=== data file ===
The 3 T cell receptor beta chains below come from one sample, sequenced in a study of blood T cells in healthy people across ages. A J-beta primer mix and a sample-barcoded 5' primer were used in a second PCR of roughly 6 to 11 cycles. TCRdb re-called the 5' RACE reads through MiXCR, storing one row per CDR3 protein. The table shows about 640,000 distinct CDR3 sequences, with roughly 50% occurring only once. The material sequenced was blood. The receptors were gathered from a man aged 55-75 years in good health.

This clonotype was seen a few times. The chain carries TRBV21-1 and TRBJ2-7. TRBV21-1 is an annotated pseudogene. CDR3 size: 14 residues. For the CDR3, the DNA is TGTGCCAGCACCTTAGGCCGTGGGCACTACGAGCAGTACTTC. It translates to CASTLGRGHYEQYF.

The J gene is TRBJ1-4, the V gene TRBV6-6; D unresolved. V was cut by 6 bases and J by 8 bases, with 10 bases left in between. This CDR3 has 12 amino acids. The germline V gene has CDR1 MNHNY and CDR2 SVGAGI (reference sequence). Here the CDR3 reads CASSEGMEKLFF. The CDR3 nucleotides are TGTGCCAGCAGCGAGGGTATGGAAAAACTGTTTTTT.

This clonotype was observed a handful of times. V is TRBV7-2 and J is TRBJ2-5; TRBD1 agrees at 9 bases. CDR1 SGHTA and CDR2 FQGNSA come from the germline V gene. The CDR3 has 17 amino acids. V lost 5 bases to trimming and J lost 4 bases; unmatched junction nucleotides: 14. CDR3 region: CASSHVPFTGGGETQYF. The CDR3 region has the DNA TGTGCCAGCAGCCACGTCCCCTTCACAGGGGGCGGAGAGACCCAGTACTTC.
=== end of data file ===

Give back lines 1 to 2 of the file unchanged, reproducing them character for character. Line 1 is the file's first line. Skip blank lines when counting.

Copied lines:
The 3 T cell receptor beta chains below come from one sample, sequenced in a study of blood T cells in healthy people across ages. A J-beta primer mix and a sample-barcoded 5' primer were used in a second PCR of roughly 6 to 11 cycles. TCRdb re-called the 5' RACE reads through MiXCR, storing one row per CDR3 protein. The table shows about 640,000 distinct CDR3 sequences, with roughly 50% occurring only once. The material sequenced was blood. The receptors were gathered from a man aged 55-75 years in good health.

This clonotype was seen a few times. The chain carries TRBV21-1 and TRBJ2-7. TRBV21-1 is an annotated pseudogene. CDR3 size: 14 residues. For the CDR3, the DNA is TGTGCCAGCACCTTAGGCCGTGGGCACTACGAGCAGTACTTC. It translates to CASTLGRGHYEQYF.